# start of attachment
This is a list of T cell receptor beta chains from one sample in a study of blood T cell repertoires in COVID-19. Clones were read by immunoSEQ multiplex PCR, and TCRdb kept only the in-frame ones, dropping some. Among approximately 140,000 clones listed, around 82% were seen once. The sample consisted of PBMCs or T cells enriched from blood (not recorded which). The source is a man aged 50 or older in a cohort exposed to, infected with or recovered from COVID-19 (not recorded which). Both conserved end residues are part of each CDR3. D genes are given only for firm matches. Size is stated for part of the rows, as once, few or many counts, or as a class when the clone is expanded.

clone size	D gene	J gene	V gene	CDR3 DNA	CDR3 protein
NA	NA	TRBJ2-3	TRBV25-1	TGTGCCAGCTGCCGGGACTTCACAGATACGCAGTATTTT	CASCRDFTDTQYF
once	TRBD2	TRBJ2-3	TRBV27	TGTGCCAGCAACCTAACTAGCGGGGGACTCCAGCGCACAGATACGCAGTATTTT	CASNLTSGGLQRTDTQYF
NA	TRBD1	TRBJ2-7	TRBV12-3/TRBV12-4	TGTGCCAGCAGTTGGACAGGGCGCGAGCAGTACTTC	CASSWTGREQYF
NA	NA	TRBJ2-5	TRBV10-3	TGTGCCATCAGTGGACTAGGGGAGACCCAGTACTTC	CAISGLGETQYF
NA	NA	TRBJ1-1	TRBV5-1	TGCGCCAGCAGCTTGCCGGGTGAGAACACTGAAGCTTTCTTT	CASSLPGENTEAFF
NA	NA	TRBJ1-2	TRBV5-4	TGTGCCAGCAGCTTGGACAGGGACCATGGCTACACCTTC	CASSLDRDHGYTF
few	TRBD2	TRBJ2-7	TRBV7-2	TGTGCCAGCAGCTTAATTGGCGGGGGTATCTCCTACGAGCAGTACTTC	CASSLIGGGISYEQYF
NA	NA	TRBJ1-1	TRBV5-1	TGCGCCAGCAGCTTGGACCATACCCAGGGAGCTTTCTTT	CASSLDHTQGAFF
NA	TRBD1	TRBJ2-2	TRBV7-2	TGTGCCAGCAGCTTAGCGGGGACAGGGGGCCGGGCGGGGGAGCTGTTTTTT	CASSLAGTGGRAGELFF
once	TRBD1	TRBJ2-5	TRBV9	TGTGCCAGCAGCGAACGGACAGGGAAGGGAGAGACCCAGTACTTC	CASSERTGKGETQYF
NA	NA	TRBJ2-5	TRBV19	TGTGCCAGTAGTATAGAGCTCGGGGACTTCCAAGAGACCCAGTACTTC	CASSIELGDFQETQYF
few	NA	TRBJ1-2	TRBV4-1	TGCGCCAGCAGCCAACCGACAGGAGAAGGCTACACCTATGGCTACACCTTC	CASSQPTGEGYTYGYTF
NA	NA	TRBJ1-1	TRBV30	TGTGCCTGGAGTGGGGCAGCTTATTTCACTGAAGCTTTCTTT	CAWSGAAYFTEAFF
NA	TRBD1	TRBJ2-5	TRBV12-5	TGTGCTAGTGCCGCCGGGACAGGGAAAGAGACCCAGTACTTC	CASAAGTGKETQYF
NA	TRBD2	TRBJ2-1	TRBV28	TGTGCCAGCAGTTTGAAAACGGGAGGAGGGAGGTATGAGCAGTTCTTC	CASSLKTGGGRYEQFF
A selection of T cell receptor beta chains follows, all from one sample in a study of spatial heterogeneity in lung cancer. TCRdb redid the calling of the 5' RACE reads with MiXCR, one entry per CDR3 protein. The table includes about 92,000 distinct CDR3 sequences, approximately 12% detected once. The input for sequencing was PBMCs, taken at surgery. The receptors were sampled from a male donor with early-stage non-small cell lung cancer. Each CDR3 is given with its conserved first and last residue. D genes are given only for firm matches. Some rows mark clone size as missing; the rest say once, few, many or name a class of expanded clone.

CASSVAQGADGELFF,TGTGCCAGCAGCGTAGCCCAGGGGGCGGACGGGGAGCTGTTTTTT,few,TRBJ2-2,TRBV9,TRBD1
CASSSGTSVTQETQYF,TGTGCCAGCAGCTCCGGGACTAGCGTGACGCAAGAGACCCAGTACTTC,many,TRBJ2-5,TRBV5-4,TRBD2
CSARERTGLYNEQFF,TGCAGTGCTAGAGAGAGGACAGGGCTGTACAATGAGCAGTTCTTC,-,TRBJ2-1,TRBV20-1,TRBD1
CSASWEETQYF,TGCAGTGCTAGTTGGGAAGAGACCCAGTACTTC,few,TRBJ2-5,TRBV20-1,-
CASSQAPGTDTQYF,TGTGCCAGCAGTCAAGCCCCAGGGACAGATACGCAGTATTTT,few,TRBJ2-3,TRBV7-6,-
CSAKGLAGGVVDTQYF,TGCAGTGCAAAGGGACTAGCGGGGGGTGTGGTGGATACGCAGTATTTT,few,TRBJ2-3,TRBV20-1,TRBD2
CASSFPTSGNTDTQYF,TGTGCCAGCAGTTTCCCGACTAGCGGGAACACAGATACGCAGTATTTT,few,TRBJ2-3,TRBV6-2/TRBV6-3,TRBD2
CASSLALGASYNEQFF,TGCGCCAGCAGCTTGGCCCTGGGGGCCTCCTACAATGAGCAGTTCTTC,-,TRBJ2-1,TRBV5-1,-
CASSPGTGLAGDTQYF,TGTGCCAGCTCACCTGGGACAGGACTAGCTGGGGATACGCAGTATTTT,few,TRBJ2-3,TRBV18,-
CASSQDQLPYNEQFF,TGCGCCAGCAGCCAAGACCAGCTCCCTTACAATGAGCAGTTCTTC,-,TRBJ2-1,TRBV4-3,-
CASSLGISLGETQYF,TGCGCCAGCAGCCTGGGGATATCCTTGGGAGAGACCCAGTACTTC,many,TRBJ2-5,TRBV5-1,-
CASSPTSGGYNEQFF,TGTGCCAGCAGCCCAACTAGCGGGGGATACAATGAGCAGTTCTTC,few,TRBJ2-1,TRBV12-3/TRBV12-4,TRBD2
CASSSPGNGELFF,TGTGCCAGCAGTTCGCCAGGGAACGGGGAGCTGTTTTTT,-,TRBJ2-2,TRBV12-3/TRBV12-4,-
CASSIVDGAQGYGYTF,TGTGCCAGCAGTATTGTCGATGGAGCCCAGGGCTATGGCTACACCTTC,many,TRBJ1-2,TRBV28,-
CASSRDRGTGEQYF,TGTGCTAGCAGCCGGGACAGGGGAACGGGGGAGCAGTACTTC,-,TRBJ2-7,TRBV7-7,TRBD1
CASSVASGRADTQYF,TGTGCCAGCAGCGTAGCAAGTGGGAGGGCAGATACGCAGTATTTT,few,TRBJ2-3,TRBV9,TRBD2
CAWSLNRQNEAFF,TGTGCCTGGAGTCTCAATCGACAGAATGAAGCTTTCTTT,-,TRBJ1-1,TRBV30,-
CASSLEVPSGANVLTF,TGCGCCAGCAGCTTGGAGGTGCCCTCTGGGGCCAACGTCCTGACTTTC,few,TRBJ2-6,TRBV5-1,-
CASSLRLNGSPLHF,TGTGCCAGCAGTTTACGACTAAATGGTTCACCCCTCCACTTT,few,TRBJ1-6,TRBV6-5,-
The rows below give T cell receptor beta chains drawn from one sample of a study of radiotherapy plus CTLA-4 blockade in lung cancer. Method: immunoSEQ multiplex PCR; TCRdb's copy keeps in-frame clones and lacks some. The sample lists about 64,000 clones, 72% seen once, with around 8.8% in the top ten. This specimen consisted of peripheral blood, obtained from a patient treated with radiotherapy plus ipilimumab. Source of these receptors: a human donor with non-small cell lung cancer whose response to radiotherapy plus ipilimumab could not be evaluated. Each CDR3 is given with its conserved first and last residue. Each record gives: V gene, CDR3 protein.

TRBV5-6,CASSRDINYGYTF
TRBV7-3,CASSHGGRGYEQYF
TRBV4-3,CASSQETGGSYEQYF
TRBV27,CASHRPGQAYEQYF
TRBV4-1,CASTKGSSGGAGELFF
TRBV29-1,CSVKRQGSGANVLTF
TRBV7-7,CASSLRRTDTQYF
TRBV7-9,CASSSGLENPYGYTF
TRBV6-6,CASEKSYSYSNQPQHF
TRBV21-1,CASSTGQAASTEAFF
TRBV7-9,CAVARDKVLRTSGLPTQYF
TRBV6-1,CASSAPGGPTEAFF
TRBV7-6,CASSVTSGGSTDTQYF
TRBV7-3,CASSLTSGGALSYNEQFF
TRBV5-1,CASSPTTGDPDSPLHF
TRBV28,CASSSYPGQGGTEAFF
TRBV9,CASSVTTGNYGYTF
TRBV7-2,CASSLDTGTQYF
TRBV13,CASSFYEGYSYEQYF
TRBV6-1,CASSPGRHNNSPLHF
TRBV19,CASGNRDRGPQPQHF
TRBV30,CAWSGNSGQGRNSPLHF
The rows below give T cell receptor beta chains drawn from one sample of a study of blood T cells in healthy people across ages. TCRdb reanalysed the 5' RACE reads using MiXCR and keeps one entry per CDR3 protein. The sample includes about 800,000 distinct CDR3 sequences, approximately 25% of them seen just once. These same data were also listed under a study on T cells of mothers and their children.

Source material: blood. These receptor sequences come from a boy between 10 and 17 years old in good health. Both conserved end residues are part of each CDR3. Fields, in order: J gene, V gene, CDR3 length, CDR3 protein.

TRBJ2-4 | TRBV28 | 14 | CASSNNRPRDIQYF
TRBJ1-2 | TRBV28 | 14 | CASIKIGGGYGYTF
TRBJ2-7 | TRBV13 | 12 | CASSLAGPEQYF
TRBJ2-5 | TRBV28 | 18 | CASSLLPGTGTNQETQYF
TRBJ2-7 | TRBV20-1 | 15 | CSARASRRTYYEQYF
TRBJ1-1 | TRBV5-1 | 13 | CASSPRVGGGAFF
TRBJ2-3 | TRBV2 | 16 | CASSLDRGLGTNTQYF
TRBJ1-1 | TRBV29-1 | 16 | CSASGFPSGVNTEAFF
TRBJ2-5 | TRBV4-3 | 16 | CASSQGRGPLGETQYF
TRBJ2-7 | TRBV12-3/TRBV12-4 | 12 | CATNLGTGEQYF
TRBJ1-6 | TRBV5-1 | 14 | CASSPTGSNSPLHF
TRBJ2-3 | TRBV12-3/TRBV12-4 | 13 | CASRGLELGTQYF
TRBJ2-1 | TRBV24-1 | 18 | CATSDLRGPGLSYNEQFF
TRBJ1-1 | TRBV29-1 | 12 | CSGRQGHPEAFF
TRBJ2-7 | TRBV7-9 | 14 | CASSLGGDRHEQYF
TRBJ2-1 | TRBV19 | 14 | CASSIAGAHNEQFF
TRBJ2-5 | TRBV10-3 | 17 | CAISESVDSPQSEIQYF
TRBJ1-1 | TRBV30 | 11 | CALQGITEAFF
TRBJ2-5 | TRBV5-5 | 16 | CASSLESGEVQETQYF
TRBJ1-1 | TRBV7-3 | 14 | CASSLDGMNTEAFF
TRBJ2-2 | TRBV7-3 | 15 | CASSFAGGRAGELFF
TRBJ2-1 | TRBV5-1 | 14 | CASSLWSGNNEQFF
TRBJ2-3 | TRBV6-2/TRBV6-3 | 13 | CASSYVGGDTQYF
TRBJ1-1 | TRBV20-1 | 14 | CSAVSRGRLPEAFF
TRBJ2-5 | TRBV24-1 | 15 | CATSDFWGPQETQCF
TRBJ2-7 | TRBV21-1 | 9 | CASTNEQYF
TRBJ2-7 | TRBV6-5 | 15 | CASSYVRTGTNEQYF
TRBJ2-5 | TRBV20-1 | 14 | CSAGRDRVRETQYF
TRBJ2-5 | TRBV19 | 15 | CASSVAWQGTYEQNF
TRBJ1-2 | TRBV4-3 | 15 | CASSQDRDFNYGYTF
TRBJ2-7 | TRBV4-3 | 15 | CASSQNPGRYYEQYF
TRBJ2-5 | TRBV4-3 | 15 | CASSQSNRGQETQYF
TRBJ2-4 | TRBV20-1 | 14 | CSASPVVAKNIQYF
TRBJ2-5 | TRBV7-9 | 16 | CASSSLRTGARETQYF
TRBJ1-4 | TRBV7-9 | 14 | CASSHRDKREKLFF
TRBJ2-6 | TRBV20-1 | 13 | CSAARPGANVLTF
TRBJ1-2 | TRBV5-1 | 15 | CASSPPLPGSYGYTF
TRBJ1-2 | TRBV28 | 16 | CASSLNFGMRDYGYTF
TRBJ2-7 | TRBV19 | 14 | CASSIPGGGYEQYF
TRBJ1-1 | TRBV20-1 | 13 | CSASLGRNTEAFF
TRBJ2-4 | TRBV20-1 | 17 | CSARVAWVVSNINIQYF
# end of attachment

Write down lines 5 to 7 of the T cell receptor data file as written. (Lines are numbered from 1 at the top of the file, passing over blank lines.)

NA	TRBD1	TRBJ2-7	TRBV12-3/TRBV12-4	TGTGCCAGCAGTTGGACAGGGCGCGAGCAGTACTTC	CASSWTGREQYF
NA	NA	TRBJ2-5	TRBV10-3	TGTGCCATCAGTGGACTAGGGGAGACCCAGTACTTC	CAISGLGETQYF
NA	NA	TRBJ1-1	TRBV5-1	TGCGCCAGCAGCTTGCCGGGTGAGAACACTGAAGCTTTCTTT	CASSLPGENTEAFF